Search Images Maps Play YouTube News Gmail Drive More »
Sign in
Screen reader users: click this link for accessible mode. Accessible mode has the same essential features but works better with your reader.

Patents

  1. Advanced Patent Search
Publication numberUS7388314 B2
Publication typeGrant
Application numberUS 10/593,957
PCT numberPCT/EP2005/050559
Publication dateJun 17, 2008
Filing dateFeb 9, 2005
Priority dateApr 6, 2004
Fee statusPaid
Also published asDE102004016809A1, DE502005002926D1, EP1735881A1, EP1735881B1, US20070241631, WO2005099049A1
Publication number10593957, 593957, PCT/2005/50559, PCT/EP/2005/050559, PCT/EP/2005/50559, PCT/EP/5/050559, PCT/EP/5/50559, PCT/EP2005/050559, PCT/EP2005/50559, PCT/EP2005050559, PCT/EP200550559, PCT/EP5/050559, PCT/EP5/50559, PCT/EP5050559, PCT/EP550559, US 7388314 B2, US 7388314B2, US-B2-7388314, US7388314 B2, US7388314B2
InventorsJustus Lamprecht
Original AssigneeRobert Bosch Gmbh
Export CitationBiBTeX, EndNote, RefMan
External Links: USPTO, USPTO Assignment, Espacenet
Brush holder for an electrical machine
US 7388314 B2
Abstract
The present invention relates to a brush holder for an electrical machine, including a housing for receiving a brush, a prestressing element, and a securing element disposed on the housing, for securing the brush holder to the electrical machine. The securing element is embodied as essentially T-shaped.
Images(3)
Previous page
Next page
Claims(14)
1. A brush holder for an electrical machine, the holder comprising
a housing for receiving a brush, and
a prestressing element, and
wherein the housing for receiving the brush is formed with a securing element for securing the brush holder to the electrical machine, the securing element comprising two essentially T-shaped elements disposed on opposite ends of the housing and wherein the prestressing element is disposed on the housing intermediate the two essentially T-shaped elements.
2. The brush holder as defined by claim 1, wherein the T-shaped securing element is formed in one piece with the housing.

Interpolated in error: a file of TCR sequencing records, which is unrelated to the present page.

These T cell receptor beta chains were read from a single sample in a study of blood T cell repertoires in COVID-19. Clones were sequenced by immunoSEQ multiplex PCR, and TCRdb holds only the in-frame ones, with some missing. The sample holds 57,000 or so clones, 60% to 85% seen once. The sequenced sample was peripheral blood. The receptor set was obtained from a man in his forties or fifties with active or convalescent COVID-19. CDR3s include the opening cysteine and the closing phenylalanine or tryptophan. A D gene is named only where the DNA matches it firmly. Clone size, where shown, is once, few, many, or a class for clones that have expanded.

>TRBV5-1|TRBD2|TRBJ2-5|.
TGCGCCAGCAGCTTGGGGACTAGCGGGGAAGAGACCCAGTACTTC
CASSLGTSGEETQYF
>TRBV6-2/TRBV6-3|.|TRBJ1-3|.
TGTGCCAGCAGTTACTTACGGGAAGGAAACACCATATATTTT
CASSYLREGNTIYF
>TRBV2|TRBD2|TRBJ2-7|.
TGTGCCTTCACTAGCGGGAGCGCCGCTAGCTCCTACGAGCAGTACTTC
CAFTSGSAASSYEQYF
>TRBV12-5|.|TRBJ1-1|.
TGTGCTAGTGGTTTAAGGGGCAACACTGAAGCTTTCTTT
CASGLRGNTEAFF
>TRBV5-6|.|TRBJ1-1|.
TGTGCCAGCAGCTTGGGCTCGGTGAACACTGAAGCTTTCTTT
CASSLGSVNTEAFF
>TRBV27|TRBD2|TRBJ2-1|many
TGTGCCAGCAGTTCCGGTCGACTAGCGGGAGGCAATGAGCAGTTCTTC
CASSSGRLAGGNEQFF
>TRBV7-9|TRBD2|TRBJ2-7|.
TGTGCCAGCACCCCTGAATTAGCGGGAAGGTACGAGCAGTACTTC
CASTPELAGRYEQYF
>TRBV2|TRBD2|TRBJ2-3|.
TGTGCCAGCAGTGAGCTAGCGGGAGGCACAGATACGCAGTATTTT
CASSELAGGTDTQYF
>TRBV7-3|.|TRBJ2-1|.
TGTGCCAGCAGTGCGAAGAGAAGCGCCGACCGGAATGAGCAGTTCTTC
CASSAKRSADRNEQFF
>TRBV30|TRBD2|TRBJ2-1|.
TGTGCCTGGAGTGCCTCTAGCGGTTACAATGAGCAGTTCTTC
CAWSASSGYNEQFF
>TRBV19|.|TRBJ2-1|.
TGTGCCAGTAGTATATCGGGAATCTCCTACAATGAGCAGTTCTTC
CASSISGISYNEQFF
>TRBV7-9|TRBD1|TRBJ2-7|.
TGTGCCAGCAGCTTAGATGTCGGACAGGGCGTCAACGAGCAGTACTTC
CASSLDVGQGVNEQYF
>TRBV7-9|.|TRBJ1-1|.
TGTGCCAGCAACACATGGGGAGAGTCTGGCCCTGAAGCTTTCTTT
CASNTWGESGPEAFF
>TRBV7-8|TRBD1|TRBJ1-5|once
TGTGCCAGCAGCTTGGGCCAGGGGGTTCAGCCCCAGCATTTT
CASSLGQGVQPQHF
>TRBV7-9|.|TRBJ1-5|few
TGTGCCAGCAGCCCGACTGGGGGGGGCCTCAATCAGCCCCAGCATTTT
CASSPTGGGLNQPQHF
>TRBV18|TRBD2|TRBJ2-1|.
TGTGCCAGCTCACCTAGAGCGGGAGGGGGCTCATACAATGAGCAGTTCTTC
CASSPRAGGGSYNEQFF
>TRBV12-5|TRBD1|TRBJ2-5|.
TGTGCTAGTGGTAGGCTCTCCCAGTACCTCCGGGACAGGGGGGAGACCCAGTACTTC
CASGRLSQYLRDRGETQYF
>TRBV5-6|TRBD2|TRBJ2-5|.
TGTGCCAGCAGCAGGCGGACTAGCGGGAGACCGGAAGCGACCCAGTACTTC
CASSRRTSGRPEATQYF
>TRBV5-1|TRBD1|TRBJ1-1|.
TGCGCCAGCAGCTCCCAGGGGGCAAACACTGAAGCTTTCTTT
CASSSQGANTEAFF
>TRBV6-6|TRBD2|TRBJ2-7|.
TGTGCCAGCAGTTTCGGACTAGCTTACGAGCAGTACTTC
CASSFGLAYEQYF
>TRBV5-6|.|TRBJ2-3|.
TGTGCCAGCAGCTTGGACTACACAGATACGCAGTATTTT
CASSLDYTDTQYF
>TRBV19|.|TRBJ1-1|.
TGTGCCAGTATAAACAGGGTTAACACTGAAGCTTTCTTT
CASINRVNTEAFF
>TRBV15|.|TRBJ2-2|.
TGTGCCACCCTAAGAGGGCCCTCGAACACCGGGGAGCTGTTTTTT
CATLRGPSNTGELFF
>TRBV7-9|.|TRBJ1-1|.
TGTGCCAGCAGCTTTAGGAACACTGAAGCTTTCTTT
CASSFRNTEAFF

3. The brush holder as defined by claim 1, wherein the brush holder is fixed on the electrical machine by means of the prestressing element.
4. The brush holder as defined by claim 2, wherein the brush holder is fixed on the electrical machine by means of the prestressing element.
5. The brush holder as defined by claim 1, wherein the prestressing element is embodied as a spring.
6. The brush holder as defined by claim 5, wherein the spring is disposed outside the housing, and comprises a spring arm which exerts prestressing on the brush through a recess in the housing.
7. The brush holder as defined by claim 5, wherein the spring has essentially V-shaped spring ends for fixing the housing to the electrical machine.
8. The brush holder as defined by claim 6, wherein the spring has essentially V-shaped spring ends for fixing the housing to the electrical machine.
9. The brush holder as defined by claim 7, wherein the essentially V-shaped spring ends are guided via a base of the T-shaped securing elements.
10. The brush holder as defined by claim 1, wherein the prestressing element is fixed at two tabs and two recesses of a brush holder receptacle of the electrical machine.
11. The brush holder as defined by claim 3, wherein the prestressing element is fixed at two tabs and two recesses of a brush holder receptacle of the electrical machine.
12. The brush holder as defined by claim 1, wherein the housing on the side on which the prestressing element rests, comprises an undulating exterior wall.
13. The brush holder as defined by claim 1, wherein the housing is formed of two housing parts, and wherein the T-shaped securing element is formed of the two housing parts, or wherein the housing is embodied in one part with the integrally formed T-shaped securing element.
14. An electrical machine, in particular an electric motor for power tools, including a brush holder as defined by claim 1.
Description
CROSS-REFERENCE TO RELATED APPLICATION

This application is a 35 USC 371 application of PCT/EP 2005/050559 filed on Feb. 9, 2005.

BACKGROUND OF THE INVENTION

1. Field of the Invention

The present invention relates to an improved brush holder for an electrical machine, and in particular to a brush holder for an electric motor for power tools.

2. Description of the Prior Art